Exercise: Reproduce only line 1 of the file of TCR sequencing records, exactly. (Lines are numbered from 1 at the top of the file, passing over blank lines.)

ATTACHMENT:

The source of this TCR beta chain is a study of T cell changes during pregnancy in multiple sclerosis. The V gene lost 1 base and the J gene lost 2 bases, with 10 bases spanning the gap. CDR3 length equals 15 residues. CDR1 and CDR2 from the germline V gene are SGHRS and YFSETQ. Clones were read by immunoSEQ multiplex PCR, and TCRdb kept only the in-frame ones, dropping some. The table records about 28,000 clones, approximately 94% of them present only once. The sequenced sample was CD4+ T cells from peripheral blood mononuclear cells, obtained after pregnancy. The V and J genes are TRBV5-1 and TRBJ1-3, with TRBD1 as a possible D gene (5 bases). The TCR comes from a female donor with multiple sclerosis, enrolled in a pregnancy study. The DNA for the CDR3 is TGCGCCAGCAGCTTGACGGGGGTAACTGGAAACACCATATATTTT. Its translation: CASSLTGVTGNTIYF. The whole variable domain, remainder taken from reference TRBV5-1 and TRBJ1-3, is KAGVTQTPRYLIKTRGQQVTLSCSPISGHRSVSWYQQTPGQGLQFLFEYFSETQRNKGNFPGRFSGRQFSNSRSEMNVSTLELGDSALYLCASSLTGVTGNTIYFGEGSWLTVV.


The source of this TCR beta chain is a study of T cell changes during pregnancy in multiple sclerosis. The V gene lost 1 base and the J gene lost 2 bases, with 10 bases spanning the gap. CDR3 length equals 15 residues. CDR1 and CDR2 from the germline V gene are SGHRS and YFSETQ. Clones were read by immunoSEQ multiplex PCR, and TCRdb kept only the in-frame ones, dropping some. The table records about 28,000 clones, approximately 94% of them present only once. The sequenced sample was CD4+ T cells from peripheral blood mononuclear cells, obtained after pregnancy. The V and J genes are TRBV5-1 and TRBJ1-3, with TRBD1 as a possible D gene (5 bases). The TCR comes from a female donor with multiple sclerosis, enrolled in a pregnancy study. The DNA for the CDR3 is TGCGCCAGCAGCTTGACGGGGGTAACTGGAAACACCATATATTTT. Its translation: CASSLTGVTGNTIYF. The whole variable domain, remainder taken from reference TRBV5-1 and TRBJ1-3, is KAGVTQTPRYLIKTRGQQVTLSCSPISGHRSVSWYQQTPGQGLQFLFEYFSETQRNKGNFPGRFSGRQFSNSRSEMNVSTLELGDSALYLCASSLTGVTGNTIYFGEGSWLTVV.